Reagents and materials: ice, coarse salt, cup, 2 different sized plastic bags, small disposable coffee cup, water.

The ice was broken into small pieces. A cup of crushed ice was placed into the large plastic bag. The same cup was filled with salt and added to the large bag little by little while mixing the crushed ice. A little water (in the disposable cup of coffee) was placed into the small plastic bag, closed and placed into the larger bag.

Note: by placing salt on the ice its melting point is lowered and thus its melting temperature will also be lower. For the ice to melt it draws the heat from the water in the smaller bag which then freezes. The child was asked, “What happened? How do you think it happened? Why?”

4.1.5. Colourimetric: Acid/Base Indicators

Reagents and materials: phenolphthalein, water, transparent cups, lemon, colourless vinegar, baking soda and powdered soap.

The phenolphthalein solution was prepared; a few drops of lemon juice were added to one cup and a few drops of vinegar to another.

What happens: these substances have the property of changing colour in the presence of acids and bases. The idea of acids and bases arises when we try to group substances that have similar chemical properties. The variations can be detected by colour changes in the solutions, with the acidic solutions remaining colourless and the basic solutions turning pink in colour. The child was asked, “What happened with the colours? Why do you think this happened? How do you explain this?”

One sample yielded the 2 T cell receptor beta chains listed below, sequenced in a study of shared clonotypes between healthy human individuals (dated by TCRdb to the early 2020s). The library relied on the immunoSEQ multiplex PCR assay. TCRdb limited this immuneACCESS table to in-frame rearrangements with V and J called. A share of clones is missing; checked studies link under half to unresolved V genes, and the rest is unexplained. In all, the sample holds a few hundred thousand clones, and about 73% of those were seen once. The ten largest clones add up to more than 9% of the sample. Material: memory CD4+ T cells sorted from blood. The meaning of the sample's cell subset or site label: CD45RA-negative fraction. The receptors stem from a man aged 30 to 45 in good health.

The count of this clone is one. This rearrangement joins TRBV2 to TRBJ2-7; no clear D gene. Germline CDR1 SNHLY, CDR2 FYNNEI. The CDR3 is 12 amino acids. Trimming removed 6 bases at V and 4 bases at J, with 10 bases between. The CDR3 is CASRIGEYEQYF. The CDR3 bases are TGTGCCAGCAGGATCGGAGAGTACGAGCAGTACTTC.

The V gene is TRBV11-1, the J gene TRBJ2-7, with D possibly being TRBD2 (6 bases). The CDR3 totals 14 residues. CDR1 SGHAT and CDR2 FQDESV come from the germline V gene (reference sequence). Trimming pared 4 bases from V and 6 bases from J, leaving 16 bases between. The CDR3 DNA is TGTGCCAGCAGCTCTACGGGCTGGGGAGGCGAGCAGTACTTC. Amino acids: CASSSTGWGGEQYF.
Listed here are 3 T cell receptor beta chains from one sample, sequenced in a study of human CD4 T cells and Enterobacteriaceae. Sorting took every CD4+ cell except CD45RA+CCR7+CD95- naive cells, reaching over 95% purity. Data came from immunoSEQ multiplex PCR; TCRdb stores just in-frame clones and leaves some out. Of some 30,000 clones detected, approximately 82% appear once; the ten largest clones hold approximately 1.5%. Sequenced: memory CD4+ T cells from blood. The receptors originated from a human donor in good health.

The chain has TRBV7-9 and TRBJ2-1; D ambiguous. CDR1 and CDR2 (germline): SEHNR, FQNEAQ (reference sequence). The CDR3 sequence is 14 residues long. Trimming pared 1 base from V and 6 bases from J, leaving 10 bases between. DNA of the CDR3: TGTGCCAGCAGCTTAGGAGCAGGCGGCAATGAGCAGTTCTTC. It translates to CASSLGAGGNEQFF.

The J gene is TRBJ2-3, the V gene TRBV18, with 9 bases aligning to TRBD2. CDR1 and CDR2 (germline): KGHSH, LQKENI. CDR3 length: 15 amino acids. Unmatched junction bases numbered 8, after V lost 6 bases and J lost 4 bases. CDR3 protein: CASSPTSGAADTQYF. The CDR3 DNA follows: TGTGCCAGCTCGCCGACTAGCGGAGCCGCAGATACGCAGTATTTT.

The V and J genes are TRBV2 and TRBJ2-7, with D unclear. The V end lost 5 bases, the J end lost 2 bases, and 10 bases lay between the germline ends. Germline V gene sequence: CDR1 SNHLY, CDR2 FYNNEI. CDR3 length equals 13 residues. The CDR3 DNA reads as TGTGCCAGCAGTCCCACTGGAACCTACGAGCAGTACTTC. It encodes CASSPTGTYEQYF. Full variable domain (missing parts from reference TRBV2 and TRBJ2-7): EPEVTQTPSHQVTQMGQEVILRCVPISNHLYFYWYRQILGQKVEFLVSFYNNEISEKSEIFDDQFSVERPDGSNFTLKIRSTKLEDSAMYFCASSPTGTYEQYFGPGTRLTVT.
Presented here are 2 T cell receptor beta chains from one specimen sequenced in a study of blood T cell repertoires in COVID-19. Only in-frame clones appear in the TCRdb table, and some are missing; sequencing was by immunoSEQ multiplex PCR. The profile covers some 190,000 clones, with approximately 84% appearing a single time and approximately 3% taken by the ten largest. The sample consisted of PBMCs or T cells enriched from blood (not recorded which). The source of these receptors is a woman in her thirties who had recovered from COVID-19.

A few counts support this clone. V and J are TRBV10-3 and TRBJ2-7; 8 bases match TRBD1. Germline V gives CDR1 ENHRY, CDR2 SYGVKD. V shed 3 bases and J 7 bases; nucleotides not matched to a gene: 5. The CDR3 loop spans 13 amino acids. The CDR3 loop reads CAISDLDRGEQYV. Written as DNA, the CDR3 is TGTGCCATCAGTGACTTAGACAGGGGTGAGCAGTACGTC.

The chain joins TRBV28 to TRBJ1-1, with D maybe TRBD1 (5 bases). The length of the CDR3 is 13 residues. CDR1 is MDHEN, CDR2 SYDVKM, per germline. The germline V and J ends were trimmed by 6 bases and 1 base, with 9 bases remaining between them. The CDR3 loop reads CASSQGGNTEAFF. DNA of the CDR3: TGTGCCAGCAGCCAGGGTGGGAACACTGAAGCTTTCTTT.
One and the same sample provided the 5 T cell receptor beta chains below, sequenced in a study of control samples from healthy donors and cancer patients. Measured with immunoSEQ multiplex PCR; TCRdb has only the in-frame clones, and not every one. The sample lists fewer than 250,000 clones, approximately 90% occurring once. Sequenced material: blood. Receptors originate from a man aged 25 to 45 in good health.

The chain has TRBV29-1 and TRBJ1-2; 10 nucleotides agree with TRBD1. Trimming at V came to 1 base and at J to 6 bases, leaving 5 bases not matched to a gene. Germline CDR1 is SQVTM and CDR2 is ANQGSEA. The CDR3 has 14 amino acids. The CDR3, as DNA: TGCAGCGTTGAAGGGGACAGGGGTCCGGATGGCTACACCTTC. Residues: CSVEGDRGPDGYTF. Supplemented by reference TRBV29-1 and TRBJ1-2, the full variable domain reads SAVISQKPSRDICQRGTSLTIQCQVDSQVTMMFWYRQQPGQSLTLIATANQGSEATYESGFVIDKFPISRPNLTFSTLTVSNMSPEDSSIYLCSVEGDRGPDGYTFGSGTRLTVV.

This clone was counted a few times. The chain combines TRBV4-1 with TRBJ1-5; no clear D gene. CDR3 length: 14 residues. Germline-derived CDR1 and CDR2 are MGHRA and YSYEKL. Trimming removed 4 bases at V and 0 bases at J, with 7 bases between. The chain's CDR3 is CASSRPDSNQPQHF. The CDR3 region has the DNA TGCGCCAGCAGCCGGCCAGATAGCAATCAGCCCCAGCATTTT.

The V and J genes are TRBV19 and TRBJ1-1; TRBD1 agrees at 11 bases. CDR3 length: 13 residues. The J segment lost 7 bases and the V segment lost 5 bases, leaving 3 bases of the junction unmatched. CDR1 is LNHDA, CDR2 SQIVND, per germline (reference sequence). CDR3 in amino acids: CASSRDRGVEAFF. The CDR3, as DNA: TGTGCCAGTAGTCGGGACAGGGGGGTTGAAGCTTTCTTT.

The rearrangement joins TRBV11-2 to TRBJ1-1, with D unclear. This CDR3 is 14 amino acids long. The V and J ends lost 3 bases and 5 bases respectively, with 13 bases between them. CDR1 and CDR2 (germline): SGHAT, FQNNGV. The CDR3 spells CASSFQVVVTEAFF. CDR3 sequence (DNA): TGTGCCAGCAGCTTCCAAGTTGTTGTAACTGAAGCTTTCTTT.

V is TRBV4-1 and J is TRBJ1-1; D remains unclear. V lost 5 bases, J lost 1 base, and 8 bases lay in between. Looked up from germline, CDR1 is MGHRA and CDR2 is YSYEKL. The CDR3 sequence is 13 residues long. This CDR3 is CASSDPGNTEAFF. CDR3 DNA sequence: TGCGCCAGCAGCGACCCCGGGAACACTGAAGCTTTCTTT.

5. Results and Discussion

After conducting the chemistry experiments and Piagetian operational tests, a few evidential points to be highlighted remained: the possibility to infer cognitive structures, the effectiveness of the method and the pedagogical implications of a constructivist approach to everyday school life.

First, it is necessary to explain how the children and adolescents were subjected to the tests-all the tests were conducted individually in the interview location, a room where there was a table previously prepared with the objects for experimentation.

Once the tests were started and while the questions were being answered, a form with operational tasks (the basis for subsequent reflections) was filled out.

For Piaget, biological age cannot be considered as defining a level of mental structuring which can be clearly perceived in the analysis from the operational tests. The experiment carried out with the bottles containing coloured liquids, typically receives as an answer the indication that bottle A had a larger volume of liquid once it was poured into a larger bottle regardless of whether or not the child had the knowledge that the bottles had the same volume. This kind of response is typical of a pre-operational child but was also encountered in adolescents. This can be evidenced by the consideration of a few factors:

・ absence of reversibility

・ inability to mentally accompany a sequence of facts and as such to interpret the present situation

・ strong presence of intuitive reasoning over logical reasoning

In this manner, the presented answer is as significantly important as the characteristics of the mental work performed.